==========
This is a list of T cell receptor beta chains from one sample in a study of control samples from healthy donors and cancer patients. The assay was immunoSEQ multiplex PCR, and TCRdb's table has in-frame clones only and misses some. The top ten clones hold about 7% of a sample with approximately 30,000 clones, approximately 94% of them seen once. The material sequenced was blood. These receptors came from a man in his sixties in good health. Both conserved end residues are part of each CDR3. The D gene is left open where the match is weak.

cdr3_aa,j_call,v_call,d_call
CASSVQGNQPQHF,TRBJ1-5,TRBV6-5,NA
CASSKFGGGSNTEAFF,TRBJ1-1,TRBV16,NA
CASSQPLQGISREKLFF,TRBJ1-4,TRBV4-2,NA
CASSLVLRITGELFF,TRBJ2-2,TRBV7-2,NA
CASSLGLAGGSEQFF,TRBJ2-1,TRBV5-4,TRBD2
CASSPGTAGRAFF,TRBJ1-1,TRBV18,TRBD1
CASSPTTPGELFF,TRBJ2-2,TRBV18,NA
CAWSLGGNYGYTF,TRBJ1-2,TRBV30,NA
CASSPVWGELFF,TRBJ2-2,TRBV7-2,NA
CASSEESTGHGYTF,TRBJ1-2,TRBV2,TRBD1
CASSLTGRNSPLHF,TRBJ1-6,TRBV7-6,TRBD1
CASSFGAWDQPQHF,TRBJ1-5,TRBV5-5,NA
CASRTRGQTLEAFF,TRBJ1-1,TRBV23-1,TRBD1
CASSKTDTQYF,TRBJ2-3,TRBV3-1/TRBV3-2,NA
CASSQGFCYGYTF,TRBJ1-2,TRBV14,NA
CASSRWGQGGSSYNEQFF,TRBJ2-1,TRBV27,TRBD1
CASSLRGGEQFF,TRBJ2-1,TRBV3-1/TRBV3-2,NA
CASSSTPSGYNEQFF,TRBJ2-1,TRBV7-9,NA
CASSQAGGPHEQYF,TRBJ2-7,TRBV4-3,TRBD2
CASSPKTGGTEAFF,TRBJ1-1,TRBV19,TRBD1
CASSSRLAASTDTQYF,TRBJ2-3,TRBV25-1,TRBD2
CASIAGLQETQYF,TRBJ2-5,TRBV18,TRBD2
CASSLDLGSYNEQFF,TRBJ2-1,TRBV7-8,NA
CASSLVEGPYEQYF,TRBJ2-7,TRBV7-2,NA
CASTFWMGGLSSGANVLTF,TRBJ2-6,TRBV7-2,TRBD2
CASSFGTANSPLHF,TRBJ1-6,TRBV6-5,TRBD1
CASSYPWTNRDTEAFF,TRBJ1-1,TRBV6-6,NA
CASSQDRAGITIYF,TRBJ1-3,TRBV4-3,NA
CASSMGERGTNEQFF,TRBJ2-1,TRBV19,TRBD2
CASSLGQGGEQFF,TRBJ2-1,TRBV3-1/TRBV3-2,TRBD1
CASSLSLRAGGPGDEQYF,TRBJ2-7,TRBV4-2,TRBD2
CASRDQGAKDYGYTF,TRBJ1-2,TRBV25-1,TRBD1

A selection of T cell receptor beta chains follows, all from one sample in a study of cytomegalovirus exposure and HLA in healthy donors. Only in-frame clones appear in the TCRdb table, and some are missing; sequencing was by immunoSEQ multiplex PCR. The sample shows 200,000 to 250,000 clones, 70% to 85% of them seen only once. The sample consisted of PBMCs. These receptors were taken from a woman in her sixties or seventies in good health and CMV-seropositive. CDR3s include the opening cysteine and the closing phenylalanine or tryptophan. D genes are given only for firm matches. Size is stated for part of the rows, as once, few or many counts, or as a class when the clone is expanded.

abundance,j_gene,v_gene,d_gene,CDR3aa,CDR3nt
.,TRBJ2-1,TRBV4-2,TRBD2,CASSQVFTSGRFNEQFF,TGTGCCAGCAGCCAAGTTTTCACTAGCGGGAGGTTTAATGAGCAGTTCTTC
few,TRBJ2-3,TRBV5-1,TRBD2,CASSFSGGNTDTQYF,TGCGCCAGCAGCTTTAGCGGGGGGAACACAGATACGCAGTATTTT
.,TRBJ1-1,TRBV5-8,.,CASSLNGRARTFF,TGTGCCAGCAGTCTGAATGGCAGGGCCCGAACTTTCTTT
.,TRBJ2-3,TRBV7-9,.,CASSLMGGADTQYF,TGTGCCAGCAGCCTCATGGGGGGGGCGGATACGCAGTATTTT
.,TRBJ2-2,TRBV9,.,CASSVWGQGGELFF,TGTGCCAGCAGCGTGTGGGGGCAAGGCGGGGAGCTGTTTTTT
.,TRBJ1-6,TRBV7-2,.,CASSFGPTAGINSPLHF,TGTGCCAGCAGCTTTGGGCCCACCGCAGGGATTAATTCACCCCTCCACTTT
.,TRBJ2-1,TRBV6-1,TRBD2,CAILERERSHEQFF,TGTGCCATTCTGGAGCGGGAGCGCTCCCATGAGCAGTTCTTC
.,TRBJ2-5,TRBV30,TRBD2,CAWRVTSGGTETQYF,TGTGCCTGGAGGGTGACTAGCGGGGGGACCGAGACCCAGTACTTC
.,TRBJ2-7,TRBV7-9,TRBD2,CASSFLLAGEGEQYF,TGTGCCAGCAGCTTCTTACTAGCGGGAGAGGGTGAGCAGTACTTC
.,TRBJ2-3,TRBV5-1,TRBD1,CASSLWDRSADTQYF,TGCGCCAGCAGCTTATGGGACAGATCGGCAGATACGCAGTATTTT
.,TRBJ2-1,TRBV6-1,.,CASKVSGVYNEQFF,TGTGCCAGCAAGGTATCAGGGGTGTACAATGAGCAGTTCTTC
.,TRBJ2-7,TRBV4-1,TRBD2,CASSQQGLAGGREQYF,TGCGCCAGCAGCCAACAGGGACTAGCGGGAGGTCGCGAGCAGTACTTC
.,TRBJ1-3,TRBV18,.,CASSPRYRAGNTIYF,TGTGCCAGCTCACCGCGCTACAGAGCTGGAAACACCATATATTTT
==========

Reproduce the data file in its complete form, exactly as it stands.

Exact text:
This is a list of T cell receptor beta chains from one sample in a study of control samples from healthy donors and cancer patients. The assay was immunoSEQ multiplex PCR, and TCRdb's table has in-frame clones only and misses some. The top ten clones hold about 7% of a sample with approximately 30,000 clones, approximately 94% of them seen once. The material sequenced was blood. These receptors came from a man in his sixties in good health. Both conserved end residues are part of each CDR3. The D gene is left open where the match is weak.

cdr3_aa,j_call,v_call,d_call
CASSVQGNQPQHF,TRBJ1-5,TRBV6-5,NA
CASSKFGGGSNTEAFF,TRBJ1-1,TRBV16,NA
CASSQPLQGISREKLFF,TRBJ1-4,TRBV4-2,NA
CASSLVLRITGELFF,TRBJ2-2,TRBV7-2,NA
CASSLGLAGGSEQFF,TRBJ2-1,TRBV5-4,TRBD2
CASSPGTAGRAFF,TRBJ1-1,TRBV18,TRBD1
CASSPTTPGELFF,TRBJ2-2,TRBV18,NA
CAWSLGGNYGYTF,TRBJ1-2,TRBV30,NA
CASSPVWGELFF,TRBJ2-2,TRBV7-2,NA
CASSEESTGHGYTF,TRBJ1-2,TRBV2,TRBD1
CASSLTGRNSPLHF,TRBJ1-6,TRBV7-6,TRBD1
CASSFGAWDQPQHF,TRBJ1-5,TRBV5-5,NA
CASRTRGQTLEAFF,TRBJ1-1,TRBV23-1,TRBD1
CASSKTDTQYF,TRBJ2-3,TRBV3-1/TRBV3-2,NA
CASSQGFCYGYTF,TRBJ1-2,TRBV14,NA
CASSRWGQGGSSYNEQFF,TRBJ2-1,TRBV27,TRBD1
CASSLRGGEQFF,TRBJ2-1,TRBV3-1/TRBV3-2,NA
CASSSTPSGYNEQFF,TRBJ2-1,TRBV7-9,NA
CASSQAGGPHEQYF,TRBJ2-7,TRBV4-3,TRBD2
CASSPKTGGTEAFF,TRBJ1-1,TRBV19,TRBD1
CASSSRLAASTDTQYF,TRBJ2-3,TRBV25-1,TRBD2
CASIAGLQETQYF,TRBJ2-5,TRBV18,TRBD2
CASSLDLGSYNEQFF,TRBJ2-1,TRBV7-8,NA
CASSLVEGPYEQYF,TRBJ2-7,TRBV7-2,NA
CASTFWMGGLSSGANVLTF,TRBJ2-6,TRBV7-2,TRBD2
CASSFGTANSPLHF,TRBJ1-6,TRBV6-5,TRBD1
CASSYPWTNRDTEAFF,TRBJ1-1,TRBV6-6,NA
CASSQDRAGITIYF,TRBJ1-3,TRBV4-3,NA
CASSMGERGTNEQFF,TRBJ2-1,TRBV19,TRBD2
CASSLGQGGEQFF,TRBJ2-1,TRBV3-1/TRBV3-2,TRBD1
CASSLSLRAGGPGDEQYF,TRBJ2-7,TRBV4-2,TRBD2
CASRDQGAKDYGYTF,TRBJ1-2,TRBV25-1,TRBD1

A selection of T cell receptor beta chains follows, all from one sample in a study of cytomegalovirus exposure and HLA in healthy donors. Only in-frame clones appear in the TCRdb table, and some are missing; sequencing was by immunoSEQ multiplex PCR. The sample shows 200,000 to 250,000 clones, 70% to 85% of them seen only once. The sample consisted of PBMCs. These receptors were taken from a woman in her sixties or seventies in good health and CMV-seropositive. CDR3s include the opening cysteine and the closing phenylalanine or tryptophan. D genes are given only for firm matches. Size is stated for part of the rows, as once, few or many counts, or as a class when the clone is expanded.

abundance,j_gene,v_gene,d_gene,CDR3aa,CDR3nt
.,TRBJ2-1,TRBV4-2,TRBD2,CASSQVFTSGRFNEQFF,TGTGCCAGCAGCCAAGTTTTCACTAGCGGGAGGTTTAATGAGCAGTTCTTC
few,TRBJ2-3,TRBV5-1,TRBD2,CASSFSGGNTDTQYF,TGCGCCAGCAGCTTTAGCGGGGGGAACACAGATACGCAGTATTTT
.,TRBJ1-1,TRBV5-8,.,CASSLNGRARTFF,TGTGCCAGCAGTCTGAATGGCAGGGCCCGAACTTTCTTT
.,TRBJ2-3,TRBV7-9,.,CASSLMGGADTQYF,TGTGCCAGCAGCCTCATGGGGGGGGCGGATACGCAGTATTTT
.,TRBJ2-2,TRBV9,.,CASSVWGQGGELFF,TGTGCCAGCAGCGTGTGGGGGCAAGGCGGGGAGCTGTTTTTT
.,TRBJ1-6,TRBV7-2,.,CASSFGPTAGINSPLHF,TGTGCCAGCAGCTTTGGGCCCACCGCAGGGATTAATTCACCCCTCCACTTT
.,TRBJ2-1,TRBV6-1,TRBD2,CAILERERSHEQFF,TGTGCCATTCTGGAGCGGGAGCGCTCCCATGAGCAGTTCTTC
.,TRBJ2-5,TRBV30,TRBD2,CAWRVTSGGTETQYF,TGTGCCTGGAGGGTGACTAGCGGGGGGACCGAGACCCAGTACTTC
.,TRBJ2-7,TRBV7-9,TRBD2,CASSFLLAGEGEQYF,TGTGCCAGCAGCTTCTTACTAGCGGGAGAGGGTGAGCAGTACTTC
.,TRBJ2-3,TRBV5-1,TRBD1,CASSLWDRSADTQYF,TGCGCCAGCAGCTTATGGGACAGATCGGCAGATACGCAGTATTTT
.,TRBJ2-1,TRBV6-1,.,CASKVSGVYNEQFF,TGTGCCAGCAAGGTATCAGGGGTGTACAATGAGCAGTTCTTC
.,TRBJ2-7,TRBV4-1,TRBD2,CASSQQGLAGGREQYF,TGCGCCAGCAGCCAACAGGGACTAGCGGGAGGTCGCGAGCAGTACTTC
.,TRBJ1-3,TRBV18,.,CASSPRYRAGNTIYF,TGTGCCAGCTCACCGCGCTACAGAGCTGGAAACACCATATATTTT